A tale of Taiwan

Taiwan - the railway trip

At the end of the eighties the TRA – Taiwan Railway Administration published a booklet both in English and Chinese named; the railway trip. A touristic brochure.
Twenty-five years later still a precious item in my collection oversees railways or at the first encounter; a peculiar company on 1067 mm gauge the so-called Cape gauge with no specific ideas about. The Internet still in his infancy and by far the common electronic encyclopaedia as it is today. Even armchair (rail) travelling by surfing the sites could be quit adventurous though never beats the reality; being there!

I have been there several times, starting in 1990. In Taipei running on street level through the inner-city (own way of right) was given up and replaced by a tunnel. A new train station let the old one dwarfed in her shadow, not much later in time it was demolished. On the south side tunnelling would go on and these days no train can be spotted on the surface in the city. Also the subway system took shape and the end of it is not in sight. Opening next is the 53.5 kilometre long line to Chang Kai-shek International Airport and from there the beginning of a system for the town Taoyuan (Blue line).
Another remarkable achievement is the private funded 339 kilometre long high-speed standard gauge line from Taipei to Kaoshiung. THRC – Taiwan High-speed Rail Cooperation take care of the exploitation with a Sinkhansen type of train as in use by JR-West in Japan. In 1990 the latter only far away music.

On the subway system (VAL) only a part of route Nº 1 (Brown) and route Nº 2 (Red) (heavy rail) were open to the public but meanwhile extended and accomplished by three other lines. Focusing on the capital doesn’t mean other cities did not develop. Kaoshiung e.g. with a subway system and tramway (light rail) the first in the country. More cities will follow suit at least in planning, to describe them all in detail goes beyond the meaning of this story.
1990 was a real railway paradise discovery with a lot of things to see but due to the length of visit impossible to comprehend it all. Two outstanding highlights. In the outskirts of Taipei (Wulai) a 750 mm gauge line as a survivor of the push-cart era. A lorry with seat pushed by one or two men running in mostly remote areas. It’s stated that on the isle once were round and about fifty separate lines with this kind of transportation. Wulai survived; some carts were motorized and others turned into trailers, as three-car set they function successfully as recreation rail (only on weekends and holidays).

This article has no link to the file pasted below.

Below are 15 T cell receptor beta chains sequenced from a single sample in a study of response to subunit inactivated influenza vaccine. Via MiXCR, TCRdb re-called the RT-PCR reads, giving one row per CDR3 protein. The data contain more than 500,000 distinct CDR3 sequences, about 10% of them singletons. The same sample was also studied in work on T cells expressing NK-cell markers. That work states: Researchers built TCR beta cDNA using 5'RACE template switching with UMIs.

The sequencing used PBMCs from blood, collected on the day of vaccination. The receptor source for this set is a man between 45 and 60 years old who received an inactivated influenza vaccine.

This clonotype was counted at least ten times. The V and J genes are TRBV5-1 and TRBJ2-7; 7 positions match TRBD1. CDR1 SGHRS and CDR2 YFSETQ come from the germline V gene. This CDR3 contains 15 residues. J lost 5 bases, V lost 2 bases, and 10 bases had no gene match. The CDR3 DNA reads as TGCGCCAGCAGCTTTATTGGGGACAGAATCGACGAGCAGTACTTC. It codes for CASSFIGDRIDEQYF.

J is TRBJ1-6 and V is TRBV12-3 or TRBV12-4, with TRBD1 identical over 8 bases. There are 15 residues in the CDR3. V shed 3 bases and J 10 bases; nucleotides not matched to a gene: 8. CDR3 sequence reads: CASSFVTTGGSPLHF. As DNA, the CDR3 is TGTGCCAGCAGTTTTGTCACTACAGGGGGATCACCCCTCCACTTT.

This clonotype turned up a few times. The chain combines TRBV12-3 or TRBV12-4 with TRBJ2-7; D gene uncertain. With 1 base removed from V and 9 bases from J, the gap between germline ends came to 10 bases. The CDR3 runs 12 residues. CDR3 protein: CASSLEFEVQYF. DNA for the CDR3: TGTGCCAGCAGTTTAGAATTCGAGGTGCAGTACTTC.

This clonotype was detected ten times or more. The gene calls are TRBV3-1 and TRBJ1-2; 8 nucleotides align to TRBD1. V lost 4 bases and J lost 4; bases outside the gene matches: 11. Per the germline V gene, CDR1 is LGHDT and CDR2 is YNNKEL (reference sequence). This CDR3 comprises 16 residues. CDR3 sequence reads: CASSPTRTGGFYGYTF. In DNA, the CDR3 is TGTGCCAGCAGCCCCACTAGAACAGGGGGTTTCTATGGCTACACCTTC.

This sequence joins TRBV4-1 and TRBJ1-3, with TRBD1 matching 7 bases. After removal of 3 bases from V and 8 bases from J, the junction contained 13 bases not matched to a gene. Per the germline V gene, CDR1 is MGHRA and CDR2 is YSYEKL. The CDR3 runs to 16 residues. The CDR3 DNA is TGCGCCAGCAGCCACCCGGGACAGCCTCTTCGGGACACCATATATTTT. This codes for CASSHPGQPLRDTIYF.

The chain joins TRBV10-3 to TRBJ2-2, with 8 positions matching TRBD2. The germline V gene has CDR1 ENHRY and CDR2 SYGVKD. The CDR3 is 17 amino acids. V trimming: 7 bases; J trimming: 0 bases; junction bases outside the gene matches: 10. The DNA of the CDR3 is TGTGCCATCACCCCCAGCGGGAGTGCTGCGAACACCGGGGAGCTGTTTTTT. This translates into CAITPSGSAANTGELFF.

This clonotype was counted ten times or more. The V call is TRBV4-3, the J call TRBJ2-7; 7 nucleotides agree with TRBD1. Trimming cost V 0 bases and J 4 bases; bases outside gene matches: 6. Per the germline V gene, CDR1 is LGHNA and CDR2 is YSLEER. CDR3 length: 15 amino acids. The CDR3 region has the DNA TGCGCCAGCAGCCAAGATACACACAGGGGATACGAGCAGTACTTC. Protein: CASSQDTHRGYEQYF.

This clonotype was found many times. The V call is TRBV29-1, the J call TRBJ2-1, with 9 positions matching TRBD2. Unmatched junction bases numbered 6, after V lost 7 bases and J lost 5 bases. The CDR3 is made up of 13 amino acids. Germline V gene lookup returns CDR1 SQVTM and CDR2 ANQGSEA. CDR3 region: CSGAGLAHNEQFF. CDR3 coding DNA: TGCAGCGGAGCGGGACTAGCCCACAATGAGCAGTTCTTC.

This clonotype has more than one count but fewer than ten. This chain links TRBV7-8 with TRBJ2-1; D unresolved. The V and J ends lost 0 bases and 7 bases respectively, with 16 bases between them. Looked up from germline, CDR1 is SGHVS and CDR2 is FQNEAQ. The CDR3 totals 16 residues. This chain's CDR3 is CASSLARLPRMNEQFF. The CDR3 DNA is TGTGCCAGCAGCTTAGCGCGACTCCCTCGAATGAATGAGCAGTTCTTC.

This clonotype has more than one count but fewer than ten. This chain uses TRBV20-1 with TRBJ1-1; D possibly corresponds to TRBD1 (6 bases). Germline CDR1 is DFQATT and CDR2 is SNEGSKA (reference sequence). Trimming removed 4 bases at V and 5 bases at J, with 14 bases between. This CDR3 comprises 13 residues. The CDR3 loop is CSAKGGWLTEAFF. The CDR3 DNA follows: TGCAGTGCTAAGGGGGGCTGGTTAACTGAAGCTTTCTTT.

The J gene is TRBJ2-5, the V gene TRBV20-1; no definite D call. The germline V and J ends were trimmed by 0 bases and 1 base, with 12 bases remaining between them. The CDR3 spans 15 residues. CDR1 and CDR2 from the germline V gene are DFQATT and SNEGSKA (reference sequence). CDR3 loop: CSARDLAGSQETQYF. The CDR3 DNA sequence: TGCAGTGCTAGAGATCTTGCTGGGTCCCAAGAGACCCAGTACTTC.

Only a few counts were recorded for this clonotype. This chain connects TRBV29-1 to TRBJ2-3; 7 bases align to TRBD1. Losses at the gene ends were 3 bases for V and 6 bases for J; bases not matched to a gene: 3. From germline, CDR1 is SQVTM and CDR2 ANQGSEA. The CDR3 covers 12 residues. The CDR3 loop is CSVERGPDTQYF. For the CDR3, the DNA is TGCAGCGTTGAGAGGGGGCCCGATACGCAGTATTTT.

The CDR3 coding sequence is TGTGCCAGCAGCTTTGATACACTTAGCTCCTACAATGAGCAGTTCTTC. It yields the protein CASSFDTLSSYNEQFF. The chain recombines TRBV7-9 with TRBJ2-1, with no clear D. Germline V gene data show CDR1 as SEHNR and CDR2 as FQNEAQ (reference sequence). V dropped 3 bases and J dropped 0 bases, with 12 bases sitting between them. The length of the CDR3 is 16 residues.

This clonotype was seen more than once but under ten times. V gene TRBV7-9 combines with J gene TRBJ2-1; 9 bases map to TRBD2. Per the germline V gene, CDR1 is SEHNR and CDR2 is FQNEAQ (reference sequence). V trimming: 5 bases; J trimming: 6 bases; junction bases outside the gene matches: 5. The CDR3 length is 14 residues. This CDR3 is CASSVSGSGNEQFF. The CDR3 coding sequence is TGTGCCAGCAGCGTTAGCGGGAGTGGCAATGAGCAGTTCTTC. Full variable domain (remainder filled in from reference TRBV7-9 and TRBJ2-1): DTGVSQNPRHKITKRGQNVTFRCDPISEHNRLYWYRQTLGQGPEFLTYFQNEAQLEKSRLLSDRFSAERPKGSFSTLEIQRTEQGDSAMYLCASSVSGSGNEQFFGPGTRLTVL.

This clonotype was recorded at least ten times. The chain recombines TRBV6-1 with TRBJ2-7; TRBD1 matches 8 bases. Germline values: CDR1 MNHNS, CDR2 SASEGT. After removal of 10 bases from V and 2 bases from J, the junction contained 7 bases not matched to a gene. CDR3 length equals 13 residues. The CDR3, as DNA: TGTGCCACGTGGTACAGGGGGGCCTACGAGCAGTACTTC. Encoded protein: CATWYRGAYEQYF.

The second surprise and this time a lot smaller – 440 mm gauge – were the transport lines of a mining company in the Ping-shui valley. Transferring coal to a transshipment installation for further transport by the TRA. During my second visit in 1995 all abandoned, a pity but also understandable. Like the line in Shuili; a special build suspension bridge with continuous running (worn out) cable only to get the tip-carts to the transshipment installation on the town side shore of a river. A marvellous sight and lovely enterprise, too bad it couldn’t resist the pressure of time although it must be told as well, a similar system in a more or less deplorable condition in Western Europe wouldn’t have survived the seventies. So twenty years of prolongation.
A third best part would have been riding a passenger train on the extensive 762 mm gauge TSC network mainly on the West Coast. TSC stands for Taiwan Sugar Company, also here transport lines for the harvest (sugar cane) to the nearest factory. Not all lines had passenger services but Chaiyi and Xinjing did. 1990 was just a little to late for a joyful getting acquainted with it. A pity I did not visit the beautiful isle (Formosa) earlier in time, still it was worth the trip as it is today.

Pictures below all from 1990

Wulai; a tree-car set on the once push-cart line and depot
Houtung; a coal train passes the village.
Shihfen; a tip-cart on the suspension bridge.
Xinjing; motorcar for the sugar lines.
Furthermore see the album: History on rail in Taiwan https://www.flickr.com/photos/76521871@N05/albums/72157629457172277

 

213-2453

Houtung 2

Shihfen 4

TW 215.50.096

 

 

 

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About Robert von Hirschhorn

Author / Performer or in Dutch: schrijver / dichter
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